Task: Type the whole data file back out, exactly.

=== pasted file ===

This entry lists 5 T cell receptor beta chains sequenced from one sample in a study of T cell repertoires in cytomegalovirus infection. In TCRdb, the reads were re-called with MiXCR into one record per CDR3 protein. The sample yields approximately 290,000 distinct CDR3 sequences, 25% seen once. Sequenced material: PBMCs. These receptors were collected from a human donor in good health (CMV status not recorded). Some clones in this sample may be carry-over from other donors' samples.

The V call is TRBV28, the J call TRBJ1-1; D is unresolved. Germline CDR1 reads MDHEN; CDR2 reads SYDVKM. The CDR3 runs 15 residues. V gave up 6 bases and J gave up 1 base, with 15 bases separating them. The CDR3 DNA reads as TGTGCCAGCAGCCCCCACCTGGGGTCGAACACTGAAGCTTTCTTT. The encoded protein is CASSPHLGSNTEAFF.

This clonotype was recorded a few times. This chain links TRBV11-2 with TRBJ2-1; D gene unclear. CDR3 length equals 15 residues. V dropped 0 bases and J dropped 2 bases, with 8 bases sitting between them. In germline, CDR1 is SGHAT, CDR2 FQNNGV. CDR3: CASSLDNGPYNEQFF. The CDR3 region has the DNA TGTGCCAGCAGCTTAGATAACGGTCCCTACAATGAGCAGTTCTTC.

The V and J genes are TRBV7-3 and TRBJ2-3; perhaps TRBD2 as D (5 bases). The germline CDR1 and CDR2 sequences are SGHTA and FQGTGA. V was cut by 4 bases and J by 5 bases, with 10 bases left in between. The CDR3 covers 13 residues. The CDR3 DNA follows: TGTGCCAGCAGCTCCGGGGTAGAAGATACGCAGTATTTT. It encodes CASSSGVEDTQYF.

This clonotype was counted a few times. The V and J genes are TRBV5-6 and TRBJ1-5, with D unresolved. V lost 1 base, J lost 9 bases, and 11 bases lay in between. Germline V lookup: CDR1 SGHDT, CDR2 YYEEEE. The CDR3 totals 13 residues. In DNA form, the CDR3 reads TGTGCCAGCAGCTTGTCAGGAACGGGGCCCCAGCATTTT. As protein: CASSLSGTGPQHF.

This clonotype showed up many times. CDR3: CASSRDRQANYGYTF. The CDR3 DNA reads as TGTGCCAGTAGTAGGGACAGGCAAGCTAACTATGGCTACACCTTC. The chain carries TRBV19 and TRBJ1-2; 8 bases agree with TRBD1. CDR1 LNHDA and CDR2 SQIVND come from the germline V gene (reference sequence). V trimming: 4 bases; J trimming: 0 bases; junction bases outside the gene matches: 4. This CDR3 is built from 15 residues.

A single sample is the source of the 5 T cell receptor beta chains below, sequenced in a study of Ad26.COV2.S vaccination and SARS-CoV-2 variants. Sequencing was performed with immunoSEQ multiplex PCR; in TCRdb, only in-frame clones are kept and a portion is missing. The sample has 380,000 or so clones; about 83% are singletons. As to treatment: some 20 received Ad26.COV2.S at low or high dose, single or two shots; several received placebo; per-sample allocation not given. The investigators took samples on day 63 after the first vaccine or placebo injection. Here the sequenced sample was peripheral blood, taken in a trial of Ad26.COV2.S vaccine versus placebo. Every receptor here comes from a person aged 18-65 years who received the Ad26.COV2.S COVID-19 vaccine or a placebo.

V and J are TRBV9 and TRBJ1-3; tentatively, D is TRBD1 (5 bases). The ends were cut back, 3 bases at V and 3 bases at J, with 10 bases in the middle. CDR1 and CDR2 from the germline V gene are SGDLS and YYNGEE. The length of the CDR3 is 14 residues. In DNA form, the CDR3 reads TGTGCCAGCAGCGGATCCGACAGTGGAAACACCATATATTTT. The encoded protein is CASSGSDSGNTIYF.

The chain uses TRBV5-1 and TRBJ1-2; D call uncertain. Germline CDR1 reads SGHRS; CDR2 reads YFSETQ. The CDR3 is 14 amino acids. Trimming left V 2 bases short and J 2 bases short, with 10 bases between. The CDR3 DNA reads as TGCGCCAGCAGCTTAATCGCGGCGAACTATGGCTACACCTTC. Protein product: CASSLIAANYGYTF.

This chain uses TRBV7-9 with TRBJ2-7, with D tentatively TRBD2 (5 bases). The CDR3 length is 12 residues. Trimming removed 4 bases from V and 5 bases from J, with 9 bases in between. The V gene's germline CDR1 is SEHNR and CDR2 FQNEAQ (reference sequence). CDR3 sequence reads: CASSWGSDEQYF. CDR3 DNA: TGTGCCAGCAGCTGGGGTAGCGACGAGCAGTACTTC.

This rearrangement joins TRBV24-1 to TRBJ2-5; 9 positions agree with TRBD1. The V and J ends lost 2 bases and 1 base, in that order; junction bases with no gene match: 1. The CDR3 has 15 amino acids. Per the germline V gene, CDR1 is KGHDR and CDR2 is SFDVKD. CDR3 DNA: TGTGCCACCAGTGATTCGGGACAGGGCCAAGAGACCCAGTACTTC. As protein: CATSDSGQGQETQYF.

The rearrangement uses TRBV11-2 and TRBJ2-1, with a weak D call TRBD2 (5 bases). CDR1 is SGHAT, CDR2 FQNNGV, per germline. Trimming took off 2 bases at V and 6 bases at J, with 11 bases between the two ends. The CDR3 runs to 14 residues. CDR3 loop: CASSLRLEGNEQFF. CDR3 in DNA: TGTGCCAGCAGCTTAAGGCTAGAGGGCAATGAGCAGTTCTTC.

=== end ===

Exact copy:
This entry lists 5 T cell receptor beta chains sequenced from one sample in a study of T cell repertoires in cytomegalovirus infection. In TCRdb, the reads were re-called with MiXCR into one record per CDR3 protein. The sample yields approximately 290,000 distinct CDR3 sequences, 25% seen once. Sequenced material: PBMCs. These receptors were collected from a human donor in good health (CMV status not recorded). Some clones in this sample may be carry-over from other donors' samples.

The V call is TRBV28, the J call TRBJ1-1; D is unresolved. Germline CDR1 reads MDHEN; CDR2 reads SYDVKM. The CDR3 runs 15 residues. V gave up 6 bases and J gave up 1 base, with 15 bases separating them. The CDR3 DNA reads as TGTGCCAGCAGCCCCCACCTGGGGTCGAACACTGAAGCTTTCTTT. The encoded protein is CASSPHLGSNTEAFF.

This clonotype was recorded a few times. This chain links TRBV11-2 with TRBJ2-1; D gene unclear. CDR3 length equals 15 residues. V dropped 0 bases and J dropped 2 bases, with 8 bases sitting between them. In germline, CDR1 is SGHAT, CDR2 FQNNGV. CDR3: CASSLDNGPYNEQFF. The CDR3 region has the DNA TGTGCCAGCAGCTTAGATAACGGTCCCTACAATGAGCAGTTCTTC.

The V and J genes are TRBV7-3 and TRBJ2-3; perhaps TRBD2 as D (5 bases). The germline CDR1 and CDR2 sequences are SGHTA and FQGTGA. V was cut by 4 bases and J by 5 bases, with 10 bases left in between. The CDR3 covers 13 residues. The CDR3 DNA follows: TGTGCCAGCAGCTCCGGGGTAGAAGATACGCAGTATTTT. It encodes CASSSGVEDTQYF.

This clonotype was counted a few times. The V and J genes are TRBV5-6 and TRBJ1-5, with D unresolved. V lost 1 base, J lost 9 bases, and 11 bases lay in between. Germline V lookup: CDR1 SGHDT, CDR2 YYEEEE. The CDR3 totals 13 residues. In DNA form, the CDR3 reads TGTGCCAGCAGCTTGTCAGGAACGGGGCCCCAGCATTTT. As protein: CASSLSGTGPQHF.

This clonotype showed up many times. CDR3: CASSRDRQANYGYTF. The CDR3 DNA reads as TGTGCCAGTAGTAGGGACAGGCAAGCTAACTATGGCTACACCTTC. The chain carries TRBV19 and TRBJ1-2; 8 bases agree with TRBD1. CDR1 LNHDA and CDR2 SQIVND come from the germline V gene (reference sequence). V trimming: 4 bases; J trimming: 0 bases; junction bases outside the gene matches: 4. This CDR3 is built from 15 residues.

A single sample is the source of the 5 T cell receptor beta chains below, sequenced in a study of Ad26.COV2.S vaccination and SARS-CoV-2 variants. Sequencing was performed with immunoSEQ multiplex PCR; in TCRdb, only in-frame clones are kept and a portion is missing. The sample has 380,000 or so clones; about 83% are singletons. As to treatment: some 20 received Ad26.COV2.S at low or high dose, single or two shots; several received placebo; per-sample allocation not given. The investigators took samples on day 63 after the first vaccine or placebo injection. Here the sequenced sample was peripheral blood, taken in a trial of Ad26.COV2.S vaccine versus placebo. Every receptor here comes from a person aged 18-65 years who received the Ad26.COV2.S COVID-19 vaccine or a placebo.

V and J are TRBV9 and TRBJ1-3; tentatively, D is TRBD1 (5 bases). The ends were cut back, 3 bases at V and 3 bases at J, with 10 bases in the middle. CDR1 and CDR2 from the germline V gene are SGDLS and YYNGEE. The length of the CDR3 is 14 residues. In DNA form, the CDR3 reads TGTGCCAGCAGCGGATCCGACAGTGGAAACACCATATATTTT. The encoded protein is CASSGSDSGNTIYF.

The chain uses TRBV5-1 and TRBJ1-2; D call uncertain. Germline CDR1 reads SGHRS; CDR2 reads YFSETQ. The CDR3 is 14 amino acids. Trimming left V 2 bases short and J 2 bases short, with 10 bases between. The CDR3 DNA reads as TGCGCCAGCAGCTTAATCGCGGCGAACTATGGCTACACCTTC. Protein product: CASSLIAANYGYTF.

This chain uses TRBV7-9 with TRBJ2-7, with D tentatively TRBD2 (5 bases). The CDR3 length is 12 residues. Trimming removed 4 bases from V and 5 bases from J, with 9 bases in between. The V gene's germline CDR1 is SEHNR and CDR2 FQNEAQ (reference sequence). CDR3 sequence reads: CASSWGSDEQYF. CDR3 DNA: TGTGCCAGCAGCTGGGGTAGCGACGAGCAGTACTTC.

This rearrangement joins TRBV24-1 to TRBJ2-5; 9 positions agree with TRBD1. The V and J ends lost 2 bases and 1 base, in that order; junction bases with no gene match: 1. The CDR3 has 15 amino acids. Per the germline V gene, CDR1 is KGHDR and CDR2 is SFDVKD. CDR3 DNA: TGTGCCACCAGTGATTCGGGACAGGGCCAAGAGACCCAGTACTTC. As protein: CATSDSGQGQETQYF.

The rearrangement uses TRBV11-2 and TRBJ2-1, with a weak D call TRBD2 (5 bases). CDR1 is SGHAT, CDR2 FQNNGV, per germline. Trimming took off 2 bases at V and 6 bases at J, with 11 bases between the two ends. The CDR3 runs to 14 residues. CDR3 loop: CASSLRLEGNEQFF. CDR3 in DNA: TGTGCCAGCAGCTTAAGGCTAGAGGGCAATGAGCAGTTCTTC.